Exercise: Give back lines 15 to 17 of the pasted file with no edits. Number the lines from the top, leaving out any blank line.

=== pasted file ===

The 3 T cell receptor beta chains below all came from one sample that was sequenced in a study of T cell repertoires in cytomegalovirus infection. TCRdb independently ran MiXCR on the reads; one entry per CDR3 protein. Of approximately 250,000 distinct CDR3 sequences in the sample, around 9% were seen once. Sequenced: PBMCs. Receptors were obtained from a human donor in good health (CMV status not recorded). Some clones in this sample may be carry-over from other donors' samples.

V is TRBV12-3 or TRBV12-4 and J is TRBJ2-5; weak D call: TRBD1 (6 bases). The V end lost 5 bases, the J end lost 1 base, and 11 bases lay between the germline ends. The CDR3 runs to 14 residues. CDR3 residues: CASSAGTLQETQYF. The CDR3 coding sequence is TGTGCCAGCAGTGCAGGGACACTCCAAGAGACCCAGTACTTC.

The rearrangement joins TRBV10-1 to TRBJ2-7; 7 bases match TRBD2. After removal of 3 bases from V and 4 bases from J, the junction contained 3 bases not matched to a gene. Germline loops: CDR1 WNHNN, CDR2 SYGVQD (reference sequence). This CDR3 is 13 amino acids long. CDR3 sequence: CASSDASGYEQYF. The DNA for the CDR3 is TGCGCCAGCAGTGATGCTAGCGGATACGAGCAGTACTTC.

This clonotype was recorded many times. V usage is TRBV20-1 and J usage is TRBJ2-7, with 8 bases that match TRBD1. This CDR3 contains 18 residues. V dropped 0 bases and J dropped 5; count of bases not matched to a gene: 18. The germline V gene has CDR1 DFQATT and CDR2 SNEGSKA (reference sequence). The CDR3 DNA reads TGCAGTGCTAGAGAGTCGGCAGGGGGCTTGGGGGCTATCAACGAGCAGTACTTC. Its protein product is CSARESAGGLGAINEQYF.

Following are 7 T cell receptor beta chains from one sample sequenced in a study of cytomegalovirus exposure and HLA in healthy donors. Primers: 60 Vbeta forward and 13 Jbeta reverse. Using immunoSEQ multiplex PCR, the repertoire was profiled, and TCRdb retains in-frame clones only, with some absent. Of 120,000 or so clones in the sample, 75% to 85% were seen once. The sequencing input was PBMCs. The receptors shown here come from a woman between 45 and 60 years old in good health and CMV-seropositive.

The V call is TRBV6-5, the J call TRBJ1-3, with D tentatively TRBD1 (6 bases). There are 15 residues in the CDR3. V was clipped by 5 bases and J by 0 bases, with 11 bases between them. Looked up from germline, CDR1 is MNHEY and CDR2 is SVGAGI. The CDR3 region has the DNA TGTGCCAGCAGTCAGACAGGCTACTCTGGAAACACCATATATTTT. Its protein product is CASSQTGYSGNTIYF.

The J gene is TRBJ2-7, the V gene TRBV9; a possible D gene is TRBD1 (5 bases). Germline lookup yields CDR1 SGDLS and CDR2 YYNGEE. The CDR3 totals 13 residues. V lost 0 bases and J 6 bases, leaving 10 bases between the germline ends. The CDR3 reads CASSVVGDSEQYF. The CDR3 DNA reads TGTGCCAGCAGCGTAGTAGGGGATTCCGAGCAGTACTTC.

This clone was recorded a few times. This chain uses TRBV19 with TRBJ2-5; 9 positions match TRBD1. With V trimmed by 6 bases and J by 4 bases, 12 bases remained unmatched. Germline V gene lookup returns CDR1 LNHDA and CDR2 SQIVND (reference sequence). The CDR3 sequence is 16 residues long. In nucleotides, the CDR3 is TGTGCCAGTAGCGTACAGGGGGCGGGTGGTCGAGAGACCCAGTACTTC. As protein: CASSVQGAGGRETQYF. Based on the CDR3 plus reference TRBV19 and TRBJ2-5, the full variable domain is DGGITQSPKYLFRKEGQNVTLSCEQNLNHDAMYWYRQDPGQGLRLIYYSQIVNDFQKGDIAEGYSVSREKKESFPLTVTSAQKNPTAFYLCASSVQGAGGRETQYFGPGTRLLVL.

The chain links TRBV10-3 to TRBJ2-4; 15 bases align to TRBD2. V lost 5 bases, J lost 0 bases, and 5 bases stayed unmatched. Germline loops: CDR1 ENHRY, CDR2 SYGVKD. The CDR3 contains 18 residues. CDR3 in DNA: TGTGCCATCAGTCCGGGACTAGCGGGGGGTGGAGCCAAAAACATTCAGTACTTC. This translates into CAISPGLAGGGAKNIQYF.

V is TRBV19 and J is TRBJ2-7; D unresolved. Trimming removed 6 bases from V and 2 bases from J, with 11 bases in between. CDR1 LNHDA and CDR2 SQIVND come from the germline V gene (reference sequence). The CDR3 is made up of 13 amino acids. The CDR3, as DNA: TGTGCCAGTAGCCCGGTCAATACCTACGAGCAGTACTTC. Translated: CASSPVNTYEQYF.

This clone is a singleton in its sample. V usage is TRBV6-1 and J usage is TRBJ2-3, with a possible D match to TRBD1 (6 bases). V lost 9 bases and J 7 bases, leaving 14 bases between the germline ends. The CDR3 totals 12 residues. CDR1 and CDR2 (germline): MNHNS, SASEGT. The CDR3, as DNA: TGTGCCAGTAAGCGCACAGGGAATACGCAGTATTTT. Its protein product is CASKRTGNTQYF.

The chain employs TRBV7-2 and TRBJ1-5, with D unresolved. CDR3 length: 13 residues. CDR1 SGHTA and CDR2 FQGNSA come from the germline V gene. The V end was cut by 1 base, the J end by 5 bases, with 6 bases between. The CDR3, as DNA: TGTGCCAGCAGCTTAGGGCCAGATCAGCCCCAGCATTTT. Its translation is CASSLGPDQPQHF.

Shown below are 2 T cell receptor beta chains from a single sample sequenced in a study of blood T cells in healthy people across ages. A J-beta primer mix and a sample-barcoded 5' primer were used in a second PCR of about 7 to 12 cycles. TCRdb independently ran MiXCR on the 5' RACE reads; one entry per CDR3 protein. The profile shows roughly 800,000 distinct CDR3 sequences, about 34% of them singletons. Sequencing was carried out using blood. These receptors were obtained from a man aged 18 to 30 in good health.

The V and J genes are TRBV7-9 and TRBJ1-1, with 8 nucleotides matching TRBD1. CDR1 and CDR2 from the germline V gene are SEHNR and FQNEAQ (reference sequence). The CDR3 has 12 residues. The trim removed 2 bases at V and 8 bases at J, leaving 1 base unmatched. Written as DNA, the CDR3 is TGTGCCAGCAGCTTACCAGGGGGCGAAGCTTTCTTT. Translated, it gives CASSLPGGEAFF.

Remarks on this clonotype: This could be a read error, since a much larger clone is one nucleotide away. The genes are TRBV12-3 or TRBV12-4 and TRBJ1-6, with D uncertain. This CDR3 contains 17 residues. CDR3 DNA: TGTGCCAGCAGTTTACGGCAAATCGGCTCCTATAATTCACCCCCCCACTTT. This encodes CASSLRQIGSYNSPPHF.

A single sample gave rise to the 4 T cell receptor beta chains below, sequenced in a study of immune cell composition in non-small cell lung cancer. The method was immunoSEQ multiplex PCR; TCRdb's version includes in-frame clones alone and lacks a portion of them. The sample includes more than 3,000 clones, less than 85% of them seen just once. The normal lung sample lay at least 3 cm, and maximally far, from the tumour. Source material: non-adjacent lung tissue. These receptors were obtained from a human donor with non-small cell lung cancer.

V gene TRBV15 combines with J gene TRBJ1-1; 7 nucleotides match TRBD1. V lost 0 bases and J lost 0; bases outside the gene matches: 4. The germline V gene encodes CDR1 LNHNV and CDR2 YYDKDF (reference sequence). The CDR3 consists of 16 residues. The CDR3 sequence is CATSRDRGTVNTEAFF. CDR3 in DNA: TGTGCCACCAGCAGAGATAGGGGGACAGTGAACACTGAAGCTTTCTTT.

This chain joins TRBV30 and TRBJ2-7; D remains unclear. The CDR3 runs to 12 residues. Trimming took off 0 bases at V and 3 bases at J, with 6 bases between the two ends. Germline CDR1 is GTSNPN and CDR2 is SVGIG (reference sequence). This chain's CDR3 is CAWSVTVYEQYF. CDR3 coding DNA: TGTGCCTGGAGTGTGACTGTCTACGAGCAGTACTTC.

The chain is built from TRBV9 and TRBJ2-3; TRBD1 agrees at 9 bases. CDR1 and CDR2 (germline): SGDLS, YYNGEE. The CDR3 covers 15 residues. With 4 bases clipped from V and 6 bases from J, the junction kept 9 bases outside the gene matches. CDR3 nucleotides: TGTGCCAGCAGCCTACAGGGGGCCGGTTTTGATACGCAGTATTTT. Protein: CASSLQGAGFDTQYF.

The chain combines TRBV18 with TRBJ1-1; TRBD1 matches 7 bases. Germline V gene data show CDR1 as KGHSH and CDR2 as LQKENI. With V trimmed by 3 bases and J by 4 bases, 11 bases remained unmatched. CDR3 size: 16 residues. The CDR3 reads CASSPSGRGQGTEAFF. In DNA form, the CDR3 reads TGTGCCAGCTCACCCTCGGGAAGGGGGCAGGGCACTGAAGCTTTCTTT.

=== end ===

Remarks on this clonotype: This could be a read error, since a much larger clone is one nucleotide away. The genes are TRBV12-3 or TRBV12-4 and TRBJ1-6, with D uncertain. This CDR3 contains 17 residues. CDR3 DNA: TGTGCCAGCAGTTTACGGCAAATCGGCTCCTATAATTCACCCCCCCACTTT. This encodes CASSLRQIGSYNSPPHF.

A single sample gave rise to the 4 T cell receptor beta chains below, sequenced in a study of immune cell composition in non-small cell lung cancer. The method was immunoSEQ multiplex PCR; TCRdb's version includes in-frame clones alone and lacks a portion of them. The sample includes more than 3,000 clones, less than 85% of them seen just once. The normal lung sample lay at least 3 cm, and maximally far, from the tumour. Source material: non-adjacent lung tissue. These receptors were obtained from a human donor with non-small cell lung cancer.

V gene TRBV15 combines with J gene TRBJ1-1; 7 nucleotides match TRBD1. V lost 0 bases and J lost 0; bases outside the gene matches: 4. The germline V gene encodes CDR1 LNHNV and CDR2 YYDKDF (reference sequence). The CDR3 consists of 16 residues. The CDR3 sequence is CATSRDRGTVNTEAFF. CDR3 in DNA: TGTGCCACCAGCAGAGATAGGGGGACAGTGAACACTGAAGCTTTCTTT.